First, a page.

Today, Ryan M. and Michael are discussing Batgirl 47, originally released January 20th, 2016.
Ryan: Dramatic irony can be frustrating as hell. Having context that a character doesn’t can make them seem inconsiderate or obtuse. You read along, hoping that everyone can figure things out so that we’re all on the same page. However, when done well, it’s an effective way to raise tension in the reader without artificial conflict.
In Batgirl 47, Cameron Stewart and Brenden Fletcher build suspense by playing on reader knowledge and the ignorance of people in Barbara Gordon’s life. Thought she admits to memory problems and is clearly not operating at her usual mental acuity, none of her friends seem to notice. Her father is too wrapped up in his own work to see that something is really wrong. Instead, he feeds into her fear that the police may be spying on her. Luke, who knows about the nightmares, can’t quite connect the dots between the monster standing over Babs in her sleep and her memory loss. When Batgirl and her team break into the police database, they find that she is the source of the leak. Babs doesn’t remember breaking her promise, but when she goes to sleep that night, we see that her nightmare creature is rewriting her memories in her sleep. Babs’ instincts about her failing mind are on target, but no one else sees it.
Bluebird and Spoiler certainly don’t notice that anything is amiss. They stumble over themselves trying not to fan out in front of Batgirl. As soon as she exits, we get their true excitement in the above panel. Their body posture combined with the blue monochromatic inserts of their faces communicate the their happy astonishment. They don’t mind that Batgirl can’t remember meeting Bluebird, but it’s this kind of detail that alerts the reader that her memory is failing.
The art when Babs and Steph first go undercover dovetails with this idea of things not being quite right. The angst that Babs has carried throughout the issue melts away when she is in the police uniform. Instead, the girls look like cheerful dolls.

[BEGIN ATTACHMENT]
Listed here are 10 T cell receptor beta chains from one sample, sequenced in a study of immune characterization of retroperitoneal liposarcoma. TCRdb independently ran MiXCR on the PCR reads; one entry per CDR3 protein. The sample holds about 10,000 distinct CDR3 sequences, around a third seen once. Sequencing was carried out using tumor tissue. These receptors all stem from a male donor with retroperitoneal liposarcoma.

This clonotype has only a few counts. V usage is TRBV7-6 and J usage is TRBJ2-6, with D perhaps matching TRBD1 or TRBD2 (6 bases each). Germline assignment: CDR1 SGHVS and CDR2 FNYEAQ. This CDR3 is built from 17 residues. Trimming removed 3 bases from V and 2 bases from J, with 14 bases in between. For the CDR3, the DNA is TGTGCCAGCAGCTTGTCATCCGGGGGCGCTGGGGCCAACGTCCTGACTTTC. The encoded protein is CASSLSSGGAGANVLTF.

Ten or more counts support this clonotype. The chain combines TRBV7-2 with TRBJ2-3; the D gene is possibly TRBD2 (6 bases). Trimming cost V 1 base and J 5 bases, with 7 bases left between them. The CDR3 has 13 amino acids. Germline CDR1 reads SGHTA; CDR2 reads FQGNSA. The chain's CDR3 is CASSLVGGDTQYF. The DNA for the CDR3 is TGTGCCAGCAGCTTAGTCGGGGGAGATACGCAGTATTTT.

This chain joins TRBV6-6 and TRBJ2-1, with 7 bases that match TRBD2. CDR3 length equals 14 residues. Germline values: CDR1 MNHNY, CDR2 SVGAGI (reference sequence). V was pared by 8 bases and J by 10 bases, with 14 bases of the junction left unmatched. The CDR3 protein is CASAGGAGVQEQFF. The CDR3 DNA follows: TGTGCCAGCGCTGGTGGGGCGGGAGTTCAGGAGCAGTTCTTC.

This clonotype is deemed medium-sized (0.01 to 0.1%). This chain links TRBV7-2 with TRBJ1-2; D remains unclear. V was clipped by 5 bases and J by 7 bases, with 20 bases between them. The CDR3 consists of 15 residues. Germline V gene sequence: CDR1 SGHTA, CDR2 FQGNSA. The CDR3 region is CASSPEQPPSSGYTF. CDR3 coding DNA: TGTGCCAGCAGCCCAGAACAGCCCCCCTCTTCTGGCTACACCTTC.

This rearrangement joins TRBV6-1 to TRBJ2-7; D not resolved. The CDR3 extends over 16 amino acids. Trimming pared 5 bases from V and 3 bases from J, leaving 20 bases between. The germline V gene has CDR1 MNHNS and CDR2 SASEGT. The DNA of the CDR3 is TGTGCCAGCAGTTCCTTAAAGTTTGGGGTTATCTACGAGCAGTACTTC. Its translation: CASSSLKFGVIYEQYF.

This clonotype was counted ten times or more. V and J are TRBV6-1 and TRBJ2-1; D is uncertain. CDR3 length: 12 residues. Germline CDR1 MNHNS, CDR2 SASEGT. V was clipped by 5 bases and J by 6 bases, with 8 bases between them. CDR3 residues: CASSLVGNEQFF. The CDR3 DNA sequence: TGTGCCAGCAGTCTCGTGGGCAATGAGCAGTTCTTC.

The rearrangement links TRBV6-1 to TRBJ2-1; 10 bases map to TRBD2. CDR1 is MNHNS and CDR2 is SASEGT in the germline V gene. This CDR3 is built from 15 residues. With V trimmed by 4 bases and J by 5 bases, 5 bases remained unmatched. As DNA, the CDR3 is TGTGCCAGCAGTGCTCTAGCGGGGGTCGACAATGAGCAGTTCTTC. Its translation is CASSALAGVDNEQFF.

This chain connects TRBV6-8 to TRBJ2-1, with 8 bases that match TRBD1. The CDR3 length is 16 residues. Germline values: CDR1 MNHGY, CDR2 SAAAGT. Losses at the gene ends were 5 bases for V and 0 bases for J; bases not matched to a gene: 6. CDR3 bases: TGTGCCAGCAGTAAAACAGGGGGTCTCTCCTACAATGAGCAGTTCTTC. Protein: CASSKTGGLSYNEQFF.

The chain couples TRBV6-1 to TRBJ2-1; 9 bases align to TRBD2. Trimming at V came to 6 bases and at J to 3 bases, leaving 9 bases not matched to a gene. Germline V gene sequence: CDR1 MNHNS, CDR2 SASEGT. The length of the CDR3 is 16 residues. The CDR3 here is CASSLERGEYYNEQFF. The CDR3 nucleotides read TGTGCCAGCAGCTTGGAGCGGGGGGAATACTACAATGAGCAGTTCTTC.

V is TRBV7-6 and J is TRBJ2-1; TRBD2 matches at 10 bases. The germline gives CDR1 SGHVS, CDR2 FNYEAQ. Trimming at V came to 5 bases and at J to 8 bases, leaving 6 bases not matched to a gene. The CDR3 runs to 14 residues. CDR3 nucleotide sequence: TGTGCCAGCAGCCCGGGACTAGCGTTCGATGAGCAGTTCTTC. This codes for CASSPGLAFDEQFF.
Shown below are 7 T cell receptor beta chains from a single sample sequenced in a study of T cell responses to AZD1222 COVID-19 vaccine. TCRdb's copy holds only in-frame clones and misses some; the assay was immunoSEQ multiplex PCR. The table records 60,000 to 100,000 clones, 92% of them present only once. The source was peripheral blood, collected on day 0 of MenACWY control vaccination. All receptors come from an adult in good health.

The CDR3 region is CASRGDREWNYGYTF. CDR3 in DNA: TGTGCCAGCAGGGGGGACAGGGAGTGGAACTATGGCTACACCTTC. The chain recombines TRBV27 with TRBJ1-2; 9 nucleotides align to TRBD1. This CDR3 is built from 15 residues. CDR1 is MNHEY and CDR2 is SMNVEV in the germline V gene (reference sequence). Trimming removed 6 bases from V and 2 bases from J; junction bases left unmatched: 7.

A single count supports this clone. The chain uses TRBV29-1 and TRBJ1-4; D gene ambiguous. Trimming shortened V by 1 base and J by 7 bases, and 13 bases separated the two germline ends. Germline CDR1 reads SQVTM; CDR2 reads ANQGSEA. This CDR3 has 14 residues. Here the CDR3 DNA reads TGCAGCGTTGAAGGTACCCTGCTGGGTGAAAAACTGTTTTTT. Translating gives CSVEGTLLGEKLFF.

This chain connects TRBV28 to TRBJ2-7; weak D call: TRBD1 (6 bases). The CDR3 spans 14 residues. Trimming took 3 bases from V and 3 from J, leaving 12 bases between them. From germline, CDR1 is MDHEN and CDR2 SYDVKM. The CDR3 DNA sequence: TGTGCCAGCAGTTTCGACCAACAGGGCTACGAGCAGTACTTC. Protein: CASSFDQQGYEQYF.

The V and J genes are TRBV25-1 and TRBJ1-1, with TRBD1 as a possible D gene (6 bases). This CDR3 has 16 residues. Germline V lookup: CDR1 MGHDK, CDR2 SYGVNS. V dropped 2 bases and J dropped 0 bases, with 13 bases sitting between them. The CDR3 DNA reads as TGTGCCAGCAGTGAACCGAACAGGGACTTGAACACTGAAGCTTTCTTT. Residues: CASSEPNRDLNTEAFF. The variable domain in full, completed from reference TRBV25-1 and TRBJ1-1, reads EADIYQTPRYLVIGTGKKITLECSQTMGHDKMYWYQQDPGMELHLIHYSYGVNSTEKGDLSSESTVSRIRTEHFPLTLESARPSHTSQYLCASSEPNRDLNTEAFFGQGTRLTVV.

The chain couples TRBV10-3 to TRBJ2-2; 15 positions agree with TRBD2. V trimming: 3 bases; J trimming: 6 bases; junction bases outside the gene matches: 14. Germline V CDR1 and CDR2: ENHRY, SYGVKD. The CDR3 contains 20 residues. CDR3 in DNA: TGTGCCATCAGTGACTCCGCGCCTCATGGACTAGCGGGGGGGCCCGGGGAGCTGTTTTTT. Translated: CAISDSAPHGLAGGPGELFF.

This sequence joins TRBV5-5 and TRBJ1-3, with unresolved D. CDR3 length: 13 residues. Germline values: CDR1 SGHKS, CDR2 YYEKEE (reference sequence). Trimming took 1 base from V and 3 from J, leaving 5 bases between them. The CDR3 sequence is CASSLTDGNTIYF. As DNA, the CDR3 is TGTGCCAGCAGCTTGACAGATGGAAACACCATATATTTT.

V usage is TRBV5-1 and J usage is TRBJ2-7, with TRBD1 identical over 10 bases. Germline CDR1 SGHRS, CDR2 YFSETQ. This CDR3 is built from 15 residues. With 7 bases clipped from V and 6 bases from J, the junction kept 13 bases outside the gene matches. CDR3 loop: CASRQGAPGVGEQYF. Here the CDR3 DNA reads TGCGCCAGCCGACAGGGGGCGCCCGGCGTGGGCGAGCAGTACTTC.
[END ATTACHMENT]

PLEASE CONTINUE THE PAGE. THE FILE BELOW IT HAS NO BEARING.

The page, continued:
Their eyes take up more of their faces, they have cute button noses and their faces lose character. In the bottom left panel above, Steph looks more like Melody from Josie and the Pussycats than the hooded hero we see in other scenes. In the first panel, it’s striking how much their faces resemble each other. This choice feels like it could be a reflection of their decision to go undercover. While they are undercover, Batgirl’s instincts are not quite up to par. She identifies her ex-boyfriend as a potential threat, which turns out to be a false flag. Later, when the lights are out, she assures Spoiler that she remembers every inch of the station, but instead leads them right into danger.
She doesn’t even get to star in the climactic fight. When she and Spoiler confront Corporal Punishment, it’s Spoiler that uses quick thinking to come up with a way to win. As a result, Spoiler is arguably the hero in that fight. The art supports the idea of a sidelined Batgirl.
While Batgirl’s acrobatics are on display as she tries unsuccessfully to stop Vicki. It is Spoiler’s face that we see in the fight. She also fails in her first attack, but the page puts her front and center. We are firmly in Spoiler’s point of view, thanks to the panels of her face. In the final panel above, we see her squinty-eyed confidence fade to childlike shock, all with Corporal Punishment leering in the background. Batgirl is not the lead on this page and, ultimately, Bluebird saves the day. Nothing Batgirl does in this confrontation is wrong per se, but it contributes to the feeling that she is not on her game.